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Everybody comes to do laundry at the end of the week. Mostly women, often with children running up and down the rows of thrumming machines. They read paperback romances or poke at smartphones while the clothes spin. They come six or seven or eight loads at a time. One or two young men sit awkwardly, sip free coffee from Styrofoam cups, pretend they’re invisible. College-educated, but still too poor to buy a washing machine of their own. The old men sit in the window seats with newspapers in their laps. The elderly gentleman in the off-white beret goes over to the drop-off counter while his cycle runs to flirt the attendant. Her hair is bleach white; she likes the attention. She may even help him fold later.

We are the 99 percent. It is a silent club of sorts, where everyone nods politely and moves aside to let carts of dripping clothes pass from the double loaders to the 50-pound dryers. Everyone knows that the economy is slow. We feel it in every quarter we set aside during the week.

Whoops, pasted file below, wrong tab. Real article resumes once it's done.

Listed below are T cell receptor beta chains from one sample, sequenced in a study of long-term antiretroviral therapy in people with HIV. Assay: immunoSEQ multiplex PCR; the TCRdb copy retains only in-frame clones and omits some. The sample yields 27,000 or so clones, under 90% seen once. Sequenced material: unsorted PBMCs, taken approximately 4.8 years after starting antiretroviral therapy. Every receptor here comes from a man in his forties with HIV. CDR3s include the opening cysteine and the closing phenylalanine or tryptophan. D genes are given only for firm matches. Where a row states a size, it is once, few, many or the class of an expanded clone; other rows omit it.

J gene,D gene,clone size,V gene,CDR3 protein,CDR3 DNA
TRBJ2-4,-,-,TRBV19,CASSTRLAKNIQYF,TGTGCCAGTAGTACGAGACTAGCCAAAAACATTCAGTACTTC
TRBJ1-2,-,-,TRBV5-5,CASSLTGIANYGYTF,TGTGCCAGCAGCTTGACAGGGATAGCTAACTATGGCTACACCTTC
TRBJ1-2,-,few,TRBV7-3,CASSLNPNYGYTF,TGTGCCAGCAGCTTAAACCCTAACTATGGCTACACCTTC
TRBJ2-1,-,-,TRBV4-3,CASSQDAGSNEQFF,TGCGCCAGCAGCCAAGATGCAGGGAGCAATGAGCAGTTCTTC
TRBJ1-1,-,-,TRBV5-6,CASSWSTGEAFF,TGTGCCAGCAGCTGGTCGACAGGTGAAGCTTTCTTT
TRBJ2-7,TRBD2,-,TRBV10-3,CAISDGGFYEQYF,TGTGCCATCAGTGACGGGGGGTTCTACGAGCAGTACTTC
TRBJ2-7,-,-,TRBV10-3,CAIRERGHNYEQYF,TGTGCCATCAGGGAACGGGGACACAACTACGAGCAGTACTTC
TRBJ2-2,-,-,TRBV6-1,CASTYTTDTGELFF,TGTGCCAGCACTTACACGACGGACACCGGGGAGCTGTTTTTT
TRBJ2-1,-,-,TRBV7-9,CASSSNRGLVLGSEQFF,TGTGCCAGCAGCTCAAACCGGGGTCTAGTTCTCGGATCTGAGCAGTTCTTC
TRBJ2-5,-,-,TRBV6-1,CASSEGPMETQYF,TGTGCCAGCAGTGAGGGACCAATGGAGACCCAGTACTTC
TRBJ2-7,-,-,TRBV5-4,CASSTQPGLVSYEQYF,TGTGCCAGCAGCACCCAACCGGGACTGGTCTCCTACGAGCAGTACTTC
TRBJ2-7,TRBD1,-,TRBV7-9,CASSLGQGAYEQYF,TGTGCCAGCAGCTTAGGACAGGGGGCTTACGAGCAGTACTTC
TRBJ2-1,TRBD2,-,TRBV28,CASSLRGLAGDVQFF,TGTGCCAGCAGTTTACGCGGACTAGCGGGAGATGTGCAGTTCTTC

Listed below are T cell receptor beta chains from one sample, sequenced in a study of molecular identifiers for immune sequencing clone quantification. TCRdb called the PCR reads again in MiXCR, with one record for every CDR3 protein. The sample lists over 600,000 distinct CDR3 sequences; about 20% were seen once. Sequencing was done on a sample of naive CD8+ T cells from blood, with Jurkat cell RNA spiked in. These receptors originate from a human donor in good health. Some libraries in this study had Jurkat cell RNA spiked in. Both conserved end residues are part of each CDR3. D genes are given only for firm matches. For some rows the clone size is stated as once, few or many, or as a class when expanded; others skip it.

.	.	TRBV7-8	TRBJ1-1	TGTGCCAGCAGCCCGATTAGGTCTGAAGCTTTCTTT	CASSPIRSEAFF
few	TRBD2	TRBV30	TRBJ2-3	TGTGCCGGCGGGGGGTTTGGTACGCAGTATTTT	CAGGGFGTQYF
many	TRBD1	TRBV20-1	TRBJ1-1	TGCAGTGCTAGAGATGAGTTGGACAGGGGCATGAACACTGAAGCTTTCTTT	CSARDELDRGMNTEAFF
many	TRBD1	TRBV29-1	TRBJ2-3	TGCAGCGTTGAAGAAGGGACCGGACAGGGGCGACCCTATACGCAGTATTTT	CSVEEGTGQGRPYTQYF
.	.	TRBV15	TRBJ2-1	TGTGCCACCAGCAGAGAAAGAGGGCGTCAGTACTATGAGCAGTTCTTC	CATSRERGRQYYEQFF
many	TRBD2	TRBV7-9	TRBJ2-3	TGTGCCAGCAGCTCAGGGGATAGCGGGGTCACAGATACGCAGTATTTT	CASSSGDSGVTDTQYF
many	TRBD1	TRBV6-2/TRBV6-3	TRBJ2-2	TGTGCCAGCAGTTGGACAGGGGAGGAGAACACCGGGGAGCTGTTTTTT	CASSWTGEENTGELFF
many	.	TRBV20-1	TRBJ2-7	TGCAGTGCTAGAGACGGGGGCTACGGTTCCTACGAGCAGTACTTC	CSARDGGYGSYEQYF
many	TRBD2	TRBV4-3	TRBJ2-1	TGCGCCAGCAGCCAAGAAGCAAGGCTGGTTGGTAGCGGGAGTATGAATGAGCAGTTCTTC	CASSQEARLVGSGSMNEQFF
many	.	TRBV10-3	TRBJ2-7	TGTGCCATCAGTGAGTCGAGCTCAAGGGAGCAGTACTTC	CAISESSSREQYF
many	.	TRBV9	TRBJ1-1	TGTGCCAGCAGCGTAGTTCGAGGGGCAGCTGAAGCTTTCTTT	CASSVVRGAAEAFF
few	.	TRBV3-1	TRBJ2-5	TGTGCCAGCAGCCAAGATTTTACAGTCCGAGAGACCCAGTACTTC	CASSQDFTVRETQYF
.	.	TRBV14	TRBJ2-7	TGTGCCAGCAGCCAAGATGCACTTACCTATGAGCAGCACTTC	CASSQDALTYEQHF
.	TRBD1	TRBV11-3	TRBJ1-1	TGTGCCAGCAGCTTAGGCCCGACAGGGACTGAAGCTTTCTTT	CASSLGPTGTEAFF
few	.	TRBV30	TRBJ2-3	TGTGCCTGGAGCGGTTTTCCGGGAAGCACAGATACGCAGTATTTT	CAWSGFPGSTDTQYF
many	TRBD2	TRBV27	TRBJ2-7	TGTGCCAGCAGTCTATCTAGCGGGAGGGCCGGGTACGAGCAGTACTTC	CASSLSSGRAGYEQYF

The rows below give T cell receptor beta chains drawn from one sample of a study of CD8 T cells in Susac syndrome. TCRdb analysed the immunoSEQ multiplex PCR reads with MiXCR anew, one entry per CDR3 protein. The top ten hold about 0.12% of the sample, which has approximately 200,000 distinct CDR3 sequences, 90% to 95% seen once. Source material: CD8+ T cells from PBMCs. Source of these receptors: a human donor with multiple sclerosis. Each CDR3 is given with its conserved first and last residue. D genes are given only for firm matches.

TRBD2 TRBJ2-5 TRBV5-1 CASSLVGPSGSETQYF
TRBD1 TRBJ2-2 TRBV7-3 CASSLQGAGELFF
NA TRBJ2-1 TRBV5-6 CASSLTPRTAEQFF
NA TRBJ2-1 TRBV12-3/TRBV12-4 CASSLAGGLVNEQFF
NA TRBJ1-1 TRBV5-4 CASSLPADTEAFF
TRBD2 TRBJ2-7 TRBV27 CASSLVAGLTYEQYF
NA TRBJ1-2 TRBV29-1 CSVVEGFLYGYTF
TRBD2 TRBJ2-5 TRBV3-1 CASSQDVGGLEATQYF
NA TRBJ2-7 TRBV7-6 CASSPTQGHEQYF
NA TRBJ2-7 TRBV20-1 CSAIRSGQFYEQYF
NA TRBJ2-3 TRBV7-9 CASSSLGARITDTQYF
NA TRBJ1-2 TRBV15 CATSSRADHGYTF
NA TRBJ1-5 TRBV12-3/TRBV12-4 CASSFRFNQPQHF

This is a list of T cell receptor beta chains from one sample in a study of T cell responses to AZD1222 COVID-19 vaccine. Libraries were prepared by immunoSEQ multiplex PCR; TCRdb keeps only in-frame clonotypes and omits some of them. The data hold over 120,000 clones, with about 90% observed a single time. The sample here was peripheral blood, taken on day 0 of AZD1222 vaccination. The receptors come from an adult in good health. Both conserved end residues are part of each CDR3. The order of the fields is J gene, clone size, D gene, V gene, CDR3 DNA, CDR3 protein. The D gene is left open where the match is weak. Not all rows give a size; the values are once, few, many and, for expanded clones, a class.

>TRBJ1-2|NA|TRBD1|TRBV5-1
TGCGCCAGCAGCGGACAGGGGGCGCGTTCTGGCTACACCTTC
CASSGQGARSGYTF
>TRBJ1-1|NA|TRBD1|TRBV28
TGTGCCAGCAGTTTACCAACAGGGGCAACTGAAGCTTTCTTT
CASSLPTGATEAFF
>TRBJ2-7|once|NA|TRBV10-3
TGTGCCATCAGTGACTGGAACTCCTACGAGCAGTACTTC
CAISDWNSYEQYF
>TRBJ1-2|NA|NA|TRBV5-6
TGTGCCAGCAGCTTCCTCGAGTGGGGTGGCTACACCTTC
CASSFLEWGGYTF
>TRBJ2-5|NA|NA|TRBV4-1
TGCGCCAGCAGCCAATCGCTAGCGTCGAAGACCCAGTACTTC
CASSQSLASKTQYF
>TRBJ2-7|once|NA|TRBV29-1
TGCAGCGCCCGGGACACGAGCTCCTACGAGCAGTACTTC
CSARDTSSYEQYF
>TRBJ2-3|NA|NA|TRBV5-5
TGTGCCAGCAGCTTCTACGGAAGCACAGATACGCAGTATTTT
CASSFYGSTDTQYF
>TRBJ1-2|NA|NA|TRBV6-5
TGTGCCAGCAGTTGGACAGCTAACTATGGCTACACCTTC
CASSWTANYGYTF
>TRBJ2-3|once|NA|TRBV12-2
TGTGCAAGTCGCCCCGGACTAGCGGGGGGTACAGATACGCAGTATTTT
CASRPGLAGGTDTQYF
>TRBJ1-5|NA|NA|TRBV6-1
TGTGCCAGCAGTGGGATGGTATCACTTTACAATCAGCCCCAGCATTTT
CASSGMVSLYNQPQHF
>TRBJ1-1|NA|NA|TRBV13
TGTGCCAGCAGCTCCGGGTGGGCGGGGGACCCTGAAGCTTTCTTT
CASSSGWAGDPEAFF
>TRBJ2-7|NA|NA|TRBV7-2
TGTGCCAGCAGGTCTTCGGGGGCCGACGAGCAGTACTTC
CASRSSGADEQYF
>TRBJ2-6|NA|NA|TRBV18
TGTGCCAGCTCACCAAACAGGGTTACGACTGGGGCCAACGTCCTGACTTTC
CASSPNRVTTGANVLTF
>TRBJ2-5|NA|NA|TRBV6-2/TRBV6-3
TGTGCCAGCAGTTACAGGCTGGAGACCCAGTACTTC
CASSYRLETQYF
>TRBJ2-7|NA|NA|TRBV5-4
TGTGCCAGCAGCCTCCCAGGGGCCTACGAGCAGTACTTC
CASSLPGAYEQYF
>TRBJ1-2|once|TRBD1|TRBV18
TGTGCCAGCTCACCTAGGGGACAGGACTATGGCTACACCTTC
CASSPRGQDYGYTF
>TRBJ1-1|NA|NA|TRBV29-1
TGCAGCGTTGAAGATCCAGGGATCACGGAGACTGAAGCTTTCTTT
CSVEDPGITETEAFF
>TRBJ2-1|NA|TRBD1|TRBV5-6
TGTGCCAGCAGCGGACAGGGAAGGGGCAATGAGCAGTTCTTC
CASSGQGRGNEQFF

This is a place of cleansing. Of ritual. The same people, the same machines, week in and week out. There is comfort in the pouring of detergent and reverence in the solemn folding of t-shirts.

— 30 —

I must confess, the above was actually flash nonfiction. Don’t hold it against me. Do head over to my Twitter feed (@jonnyeberle) or check out some of my previous flash fiction (Cycles, Big Easy, 7000 Feet and Out of Body Experience). As always, I welcome your comments. And to a certain extent, I crave them.

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